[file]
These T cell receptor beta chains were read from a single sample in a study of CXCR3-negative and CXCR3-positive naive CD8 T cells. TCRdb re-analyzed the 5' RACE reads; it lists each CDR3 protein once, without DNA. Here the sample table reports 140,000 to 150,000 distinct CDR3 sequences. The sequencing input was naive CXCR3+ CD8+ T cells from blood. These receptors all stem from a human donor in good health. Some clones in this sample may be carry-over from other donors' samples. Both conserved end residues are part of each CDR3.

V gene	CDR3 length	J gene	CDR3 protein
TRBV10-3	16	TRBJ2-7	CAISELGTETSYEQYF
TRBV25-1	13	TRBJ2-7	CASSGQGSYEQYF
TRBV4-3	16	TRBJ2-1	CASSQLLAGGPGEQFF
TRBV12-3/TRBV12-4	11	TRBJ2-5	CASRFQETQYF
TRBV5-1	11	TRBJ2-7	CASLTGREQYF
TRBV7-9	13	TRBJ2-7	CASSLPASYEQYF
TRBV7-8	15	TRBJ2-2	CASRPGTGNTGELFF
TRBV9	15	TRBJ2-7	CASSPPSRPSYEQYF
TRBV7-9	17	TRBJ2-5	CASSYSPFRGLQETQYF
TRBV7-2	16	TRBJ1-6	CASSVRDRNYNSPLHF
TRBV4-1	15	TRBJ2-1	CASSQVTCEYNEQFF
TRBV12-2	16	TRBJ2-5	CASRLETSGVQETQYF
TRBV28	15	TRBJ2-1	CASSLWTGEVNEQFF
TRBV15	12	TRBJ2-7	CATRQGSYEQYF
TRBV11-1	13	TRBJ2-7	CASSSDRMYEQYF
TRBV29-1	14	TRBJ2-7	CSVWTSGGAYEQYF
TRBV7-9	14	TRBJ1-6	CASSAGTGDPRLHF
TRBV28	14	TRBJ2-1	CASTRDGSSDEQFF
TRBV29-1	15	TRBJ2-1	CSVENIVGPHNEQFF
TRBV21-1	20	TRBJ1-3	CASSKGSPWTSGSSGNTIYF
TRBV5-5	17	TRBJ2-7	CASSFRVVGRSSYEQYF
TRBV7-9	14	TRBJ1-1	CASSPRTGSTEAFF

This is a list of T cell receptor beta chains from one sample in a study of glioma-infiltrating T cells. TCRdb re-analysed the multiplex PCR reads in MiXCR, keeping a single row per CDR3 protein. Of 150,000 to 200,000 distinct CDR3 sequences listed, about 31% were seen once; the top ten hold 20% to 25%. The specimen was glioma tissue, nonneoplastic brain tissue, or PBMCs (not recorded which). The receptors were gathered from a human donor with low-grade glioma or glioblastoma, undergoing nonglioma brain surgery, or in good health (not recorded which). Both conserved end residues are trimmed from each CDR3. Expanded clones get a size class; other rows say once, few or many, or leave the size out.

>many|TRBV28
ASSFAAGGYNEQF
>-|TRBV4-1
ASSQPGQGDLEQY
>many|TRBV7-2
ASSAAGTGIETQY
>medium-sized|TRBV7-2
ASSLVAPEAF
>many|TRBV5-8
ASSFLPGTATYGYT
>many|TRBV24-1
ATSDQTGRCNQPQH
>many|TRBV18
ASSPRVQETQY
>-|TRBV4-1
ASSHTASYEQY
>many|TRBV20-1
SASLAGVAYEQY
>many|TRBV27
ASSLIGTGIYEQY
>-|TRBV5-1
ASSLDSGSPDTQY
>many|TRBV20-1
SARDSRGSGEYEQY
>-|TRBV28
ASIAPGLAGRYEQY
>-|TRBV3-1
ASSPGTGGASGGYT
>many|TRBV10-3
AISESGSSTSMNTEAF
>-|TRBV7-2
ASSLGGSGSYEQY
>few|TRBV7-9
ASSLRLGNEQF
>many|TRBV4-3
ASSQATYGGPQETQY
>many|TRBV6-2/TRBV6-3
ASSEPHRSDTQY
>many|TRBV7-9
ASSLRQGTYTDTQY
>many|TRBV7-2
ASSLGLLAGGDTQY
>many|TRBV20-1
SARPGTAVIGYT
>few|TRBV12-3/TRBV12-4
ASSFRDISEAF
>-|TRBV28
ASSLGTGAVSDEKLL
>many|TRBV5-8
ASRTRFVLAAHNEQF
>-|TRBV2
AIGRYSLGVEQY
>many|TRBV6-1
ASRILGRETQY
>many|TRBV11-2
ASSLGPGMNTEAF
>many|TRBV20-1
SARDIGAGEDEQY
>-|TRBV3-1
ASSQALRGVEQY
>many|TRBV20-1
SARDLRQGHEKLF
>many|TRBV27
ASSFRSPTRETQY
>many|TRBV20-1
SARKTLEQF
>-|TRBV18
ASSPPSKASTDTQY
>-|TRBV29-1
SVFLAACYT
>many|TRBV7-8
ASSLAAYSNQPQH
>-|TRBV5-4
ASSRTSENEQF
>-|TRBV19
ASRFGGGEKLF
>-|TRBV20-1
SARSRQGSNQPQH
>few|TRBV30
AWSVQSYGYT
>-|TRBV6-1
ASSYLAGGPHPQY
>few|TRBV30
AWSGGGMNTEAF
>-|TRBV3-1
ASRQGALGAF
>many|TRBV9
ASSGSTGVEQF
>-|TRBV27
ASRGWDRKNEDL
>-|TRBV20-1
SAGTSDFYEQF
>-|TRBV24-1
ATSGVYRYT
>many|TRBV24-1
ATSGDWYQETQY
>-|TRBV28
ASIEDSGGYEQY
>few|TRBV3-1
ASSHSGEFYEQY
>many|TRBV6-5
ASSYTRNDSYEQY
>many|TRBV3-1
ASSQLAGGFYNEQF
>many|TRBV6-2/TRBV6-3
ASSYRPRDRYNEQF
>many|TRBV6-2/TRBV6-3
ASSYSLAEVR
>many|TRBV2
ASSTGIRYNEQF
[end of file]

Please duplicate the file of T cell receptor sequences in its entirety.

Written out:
These T cell receptor beta chains were read from a single sample in a study of CXCR3-negative and CXCR3-positive naive CD8 T cells. TCRdb re-analyzed the 5' RACE reads; it lists each CDR3 protein once, without DNA. Here the sample table reports 140,000 to 150,000 distinct CDR3 sequences. The sequencing input was naive CXCR3+ CD8+ T cells from blood. These receptors all stem from a human donor in good health. Some clones in this sample may be carry-over from other donors' samples. Both conserved end residues are part of each CDR3.

V gene	CDR3 length	J gene	CDR3 protein
TRBV10-3	16	TRBJ2-7	CAISELGTETSYEQYF
TRBV25-1	13	TRBJ2-7	CASSGQGSYEQYF
TRBV4-3	16	TRBJ2-1	CASSQLLAGGPGEQFF
TRBV12-3/TRBV12-4	11	TRBJ2-5	CASRFQETQYF
TRBV5-1	11	TRBJ2-7	CASLTGREQYF
TRBV7-9	13	TRBJ2-7	CASSLPASYEQYF
TRBV7-8	15	TRBJ2-2	CASRPGTGNTGELFF
TRBV9	15	TRBJ2-7	CASSPPSRPSYEQYF
TRBV7-9	17	TRBJ2-5	CASSYSPFRGLQETQYF
TRBV7-2	16	TRBJ1-6	CASSVRDRNYNSPLHF
TRBV4-1	15	TRBJ2-1	CASSQVTCEYNEQFF
TRBV12-2	16	TRBJ2-5	CASRLETSGVQETQYF
TRBV28	15	TRBJ2-1	CASSLWTGEVNEQFF
TRBV15	12	TRBJ2-7	CATRQGSYEQYF
TRBV11-1	13	TRBJ2-7	CASSSDRMYEQYF
TRBV29-1	14	TRBJ2-7	CSVWTSGGAYEQYF
TRBV7-9	14	TRBJ1-6	CASSAGTGDPRLHF
TRBV28	14	TRBJ2-1	CASTRDGSSDEQFF
TRBV29-1	15	TRBJ2-1	CSVENIVGPHNEQFF
TRBV21-1	20	TRBJ1-3	CASSKGSPWTSGSSGNTIYF
TRBV5-5	17	TRBJ2-7	CASSFRVVGRSSYEQYF
TRBV7-9	14	TRBJ1-1	CASSPRTGSTEAFF

This is a list of T cell receptor beta chains from one sample in a study of glioma-infiltrating T cells. TCRdb re-analysed the multiplex PCR reads in MiXCR, keeping a single row per CDR3 protein. Of 150,000 to 200,000 distinct CDR3 sequences listed, about 31% were seen once; the top ten hold 20% to 25%. The specimen was glioma tissue, nonneoplastic brain tissue, or PBMCs (not recorded which). The receptors were gathered from a human donor with low-grade glioma or glioblastoma, undergoing nonglioma brain surgery, or in good health (not recorded which). Both conserved end residues are trimmed from each CDR3. Expanded clones get a size class; other rows say once, few or many, or leave the size out.

>many|TRBV28
ASSFAAGGYNEQF
>-|TRBV4-1
ASSQPGQGDLEQY
>many|TRBV7-2
ASSAAGTGIETQY
>medium-sized|TRBV7-2
ASSLVAPEAF
>many|TRBV5-8
ASSFLPGTATYGYT
>many|TRBV24-1
ATSDQTGRCNQPQH
>many|TRBV18
ASSPRVQETQY
>-|TRBV4-1
ASSHTASYEQY
>many|TRBV20-1
SASLAGVAYEQY
>many|TRBV27
ASSLIGTGIYEQY
>-|TRBV5-1
ASSLDSGSPDTQY
>many|TRBV20-1
SARDSRGSGEYEQY
>-|TRBV28
ASIAPGLAGRYEQY
>-|TRBV3-1
ASSPGTGGASGGYT
>many|TRBV10-3
AISESGSSTSMNTEAF
>-|TRBV7-2
ASSLGGSGSYEQY
>few|TRBV7-9
ASSLRLGNEQF
>many|TRBV4-3
ASSQATYGGPQETQY
>many|TRBV6-2/TRBV6-3
ASSEPHRSDTQY
>many|TRBV7-9
ASSLRQGTYTDTQY
>many|TRBV7-2
ASSLGLLAGGDTQY
>many|TRBV20-1
SARPGTAVIGYT
>few|TRBV12-3/TRBV12-4
ASSFRDISEAF
>-|TRBV28
ASSLGTGAVSDEKLL
>many|TRBV5-8
ASRTRFVLAAHNEQF
>-|TRBV2
AIGRYSLGVEQY
>many|TRBV6-1
ASRILGRETQY
>many|TRBV11-2
ASSLGPGMNTEAF
>many|TRBV20-1
SARDIGAGEDEQY
>-|TRBV3-1
ASSQALRGVEQY
>many|TRBV20-1
SARDLRQGHEKLF
>many|TRBV27
ASSFRSPTRETQY
>many|TRBV20-1
SARKTLEQF
>-|TRBV18
ASSPPSKASTDTQY
>-|TRBV29-1
SVFLAACYT
>many|TRBV7-8
ASSLAAYSNQPQH
>-|TRBV5-4
ASSRTSENEQF
>-|TRBV19
ASRFGGGEKLF
>-|TRBV20-1
SARSRQGSNQPQH
>few|TRBV30
AWSVQSYGYT
>-|TRBV6-1
ASSYLAGGPHPQY
>few|TRBV30
AWSGGGMNTEAF
>-|TRBV3-1
ASRQGALGAF
>many|TRBV9
ASSGSTGVEQF
>-|TRBV27
ASRGWDRKNEDL
>-|TRBV20-1
SAGTSDFYEQF
>-|TRBV24-1
ATSGVYRYT
>many|TRBV24-1
ATSGDWYQETQY
>-|TRBV28
ASIEDSGGYEQY
>few|TRBV3-1
ASSHSGEFYEQY
>many|TRBV6-5
ASSYTRNDSYEQY
>many|TRBV3-1
ASSQLAGGFYNEQF
>many|TRBV6-2/TRBV6-3
ASSYRPRDRYNEQF
>many|TRBV6-2/TRBV6-3
ASSYSLAEVR
>many|TRBV2
ASSTGIRYNEQF